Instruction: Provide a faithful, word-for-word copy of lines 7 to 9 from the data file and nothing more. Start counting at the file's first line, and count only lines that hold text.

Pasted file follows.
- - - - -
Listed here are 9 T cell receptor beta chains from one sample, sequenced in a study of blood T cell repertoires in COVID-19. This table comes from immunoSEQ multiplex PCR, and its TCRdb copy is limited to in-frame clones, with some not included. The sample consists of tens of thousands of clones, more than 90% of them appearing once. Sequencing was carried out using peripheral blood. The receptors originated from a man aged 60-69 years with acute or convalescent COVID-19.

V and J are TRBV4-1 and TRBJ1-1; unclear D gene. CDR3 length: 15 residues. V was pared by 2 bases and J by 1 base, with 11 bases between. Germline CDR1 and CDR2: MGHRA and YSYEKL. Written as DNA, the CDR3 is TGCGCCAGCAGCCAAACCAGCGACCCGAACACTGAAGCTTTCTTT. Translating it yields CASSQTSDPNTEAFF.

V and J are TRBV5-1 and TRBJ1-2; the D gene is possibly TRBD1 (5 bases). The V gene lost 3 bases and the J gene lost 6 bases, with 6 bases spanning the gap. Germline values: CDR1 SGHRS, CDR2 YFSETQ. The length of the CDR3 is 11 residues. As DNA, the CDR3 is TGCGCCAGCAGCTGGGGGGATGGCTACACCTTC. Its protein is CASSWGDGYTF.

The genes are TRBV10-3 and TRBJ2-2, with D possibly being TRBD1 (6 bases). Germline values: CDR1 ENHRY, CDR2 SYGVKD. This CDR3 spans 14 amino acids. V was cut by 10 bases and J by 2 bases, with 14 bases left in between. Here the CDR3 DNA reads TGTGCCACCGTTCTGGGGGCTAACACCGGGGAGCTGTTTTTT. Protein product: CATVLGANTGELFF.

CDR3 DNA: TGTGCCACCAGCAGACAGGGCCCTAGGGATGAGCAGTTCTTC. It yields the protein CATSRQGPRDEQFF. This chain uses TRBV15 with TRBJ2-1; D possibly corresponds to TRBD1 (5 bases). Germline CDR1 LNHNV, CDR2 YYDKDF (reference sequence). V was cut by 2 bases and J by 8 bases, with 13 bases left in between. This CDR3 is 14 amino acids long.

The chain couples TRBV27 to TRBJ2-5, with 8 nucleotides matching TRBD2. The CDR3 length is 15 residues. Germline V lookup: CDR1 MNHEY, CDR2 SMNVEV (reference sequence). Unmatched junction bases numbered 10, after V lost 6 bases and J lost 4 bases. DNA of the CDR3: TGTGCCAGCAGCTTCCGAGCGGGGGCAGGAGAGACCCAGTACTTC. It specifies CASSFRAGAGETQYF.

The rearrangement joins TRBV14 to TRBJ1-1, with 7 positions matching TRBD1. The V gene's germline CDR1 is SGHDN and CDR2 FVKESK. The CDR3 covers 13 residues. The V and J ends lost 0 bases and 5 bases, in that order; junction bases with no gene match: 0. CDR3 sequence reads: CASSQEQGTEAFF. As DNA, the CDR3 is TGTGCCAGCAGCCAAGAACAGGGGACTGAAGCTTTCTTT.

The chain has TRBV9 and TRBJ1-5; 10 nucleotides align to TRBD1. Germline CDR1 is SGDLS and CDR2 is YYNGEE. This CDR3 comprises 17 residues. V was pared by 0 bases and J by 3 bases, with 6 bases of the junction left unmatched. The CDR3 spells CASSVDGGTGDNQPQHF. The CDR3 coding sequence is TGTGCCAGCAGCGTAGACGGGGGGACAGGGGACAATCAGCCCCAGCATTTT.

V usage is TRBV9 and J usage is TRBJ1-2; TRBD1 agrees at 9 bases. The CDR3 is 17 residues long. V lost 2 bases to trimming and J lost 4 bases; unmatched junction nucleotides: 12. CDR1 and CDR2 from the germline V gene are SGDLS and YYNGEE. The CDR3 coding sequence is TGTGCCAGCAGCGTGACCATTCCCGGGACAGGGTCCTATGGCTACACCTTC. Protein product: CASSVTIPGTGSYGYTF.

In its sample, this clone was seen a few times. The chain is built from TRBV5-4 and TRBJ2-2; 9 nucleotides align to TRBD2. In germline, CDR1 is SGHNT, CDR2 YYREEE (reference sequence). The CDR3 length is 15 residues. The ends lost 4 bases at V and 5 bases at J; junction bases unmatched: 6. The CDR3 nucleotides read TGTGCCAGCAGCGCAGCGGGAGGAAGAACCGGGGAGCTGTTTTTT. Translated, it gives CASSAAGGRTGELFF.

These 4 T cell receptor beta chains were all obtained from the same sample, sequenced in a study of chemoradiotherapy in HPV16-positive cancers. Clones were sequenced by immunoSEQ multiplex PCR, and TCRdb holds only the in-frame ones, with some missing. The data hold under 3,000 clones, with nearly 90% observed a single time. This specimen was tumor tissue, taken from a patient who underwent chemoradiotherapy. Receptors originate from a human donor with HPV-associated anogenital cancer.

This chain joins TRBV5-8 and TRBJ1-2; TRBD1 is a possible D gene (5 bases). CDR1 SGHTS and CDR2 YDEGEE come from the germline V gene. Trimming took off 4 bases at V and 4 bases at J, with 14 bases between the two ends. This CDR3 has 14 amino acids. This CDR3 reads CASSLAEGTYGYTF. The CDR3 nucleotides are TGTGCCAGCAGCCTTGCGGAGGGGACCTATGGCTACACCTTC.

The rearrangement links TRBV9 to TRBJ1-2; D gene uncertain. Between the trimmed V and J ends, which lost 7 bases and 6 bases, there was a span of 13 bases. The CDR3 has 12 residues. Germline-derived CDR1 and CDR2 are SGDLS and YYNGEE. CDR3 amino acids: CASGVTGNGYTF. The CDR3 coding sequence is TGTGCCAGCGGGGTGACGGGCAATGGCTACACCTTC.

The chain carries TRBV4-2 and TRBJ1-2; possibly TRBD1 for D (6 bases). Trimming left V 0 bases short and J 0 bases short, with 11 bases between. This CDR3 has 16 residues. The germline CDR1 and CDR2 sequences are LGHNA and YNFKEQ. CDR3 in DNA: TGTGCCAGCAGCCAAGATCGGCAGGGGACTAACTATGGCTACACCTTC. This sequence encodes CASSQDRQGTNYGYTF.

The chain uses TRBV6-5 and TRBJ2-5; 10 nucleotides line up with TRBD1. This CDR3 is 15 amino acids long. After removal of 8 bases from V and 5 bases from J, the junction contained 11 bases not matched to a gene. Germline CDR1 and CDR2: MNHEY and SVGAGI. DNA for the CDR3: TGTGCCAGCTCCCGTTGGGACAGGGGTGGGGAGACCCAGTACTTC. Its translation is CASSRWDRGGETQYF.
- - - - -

The rearrangement joins TRBV14 to TRBJ1-1, with 7 positions matching TRBD1. The V gene's germline CDR1 is SGHDN and CDR2 FVKESK. The CDR3 covers 13 residues. The V and J ends lost 0 bases and 5 bases, in that order; junction bases with no gene match: 0. CDR3 sequence reads: CASSQEQGTEAFF. As DNA, the CDR3 is TGTGCCAGCAGCCAAGAACAGGGGACTGAAGCTTTCTTT.

The chain has TRBV9 and TRBJ1-5; 10 nucleotides align to TRBD1. Germline CDR1 is SGDLS and CDR2 is YYNGEE. This CDR3 comprises 17 residues. V was pared by 0 bases and J by 3 bases, with 6 bases of the junction left unmatched. The CDR3 spells CASSVDGGTGDNQPQHF. The CDR3 coding sequence is TGTGCCAGCAGCGTAGACGGGGGGACAGGGGACAATCAGCCCCAGCATTTT.

V usage is TRBV9 and J usage is TRBJ1-2; TRBD1 agrees at 9 bases. The CDR3 is 17 residues long. V lost 2 bases to trimming and J lost 4 bases; unmatched junction nucleotides: 12. CDR1 and CDR2 from the germline V gene are SGDLS and YYNGEE. The CDR3 coding sequence is TGTGCCAGCAGCGTGACCATTCCCGGGACAGGGTCCTATGGCTACACCTTC. Protein product: CASSVTIPGTGSYGYTF.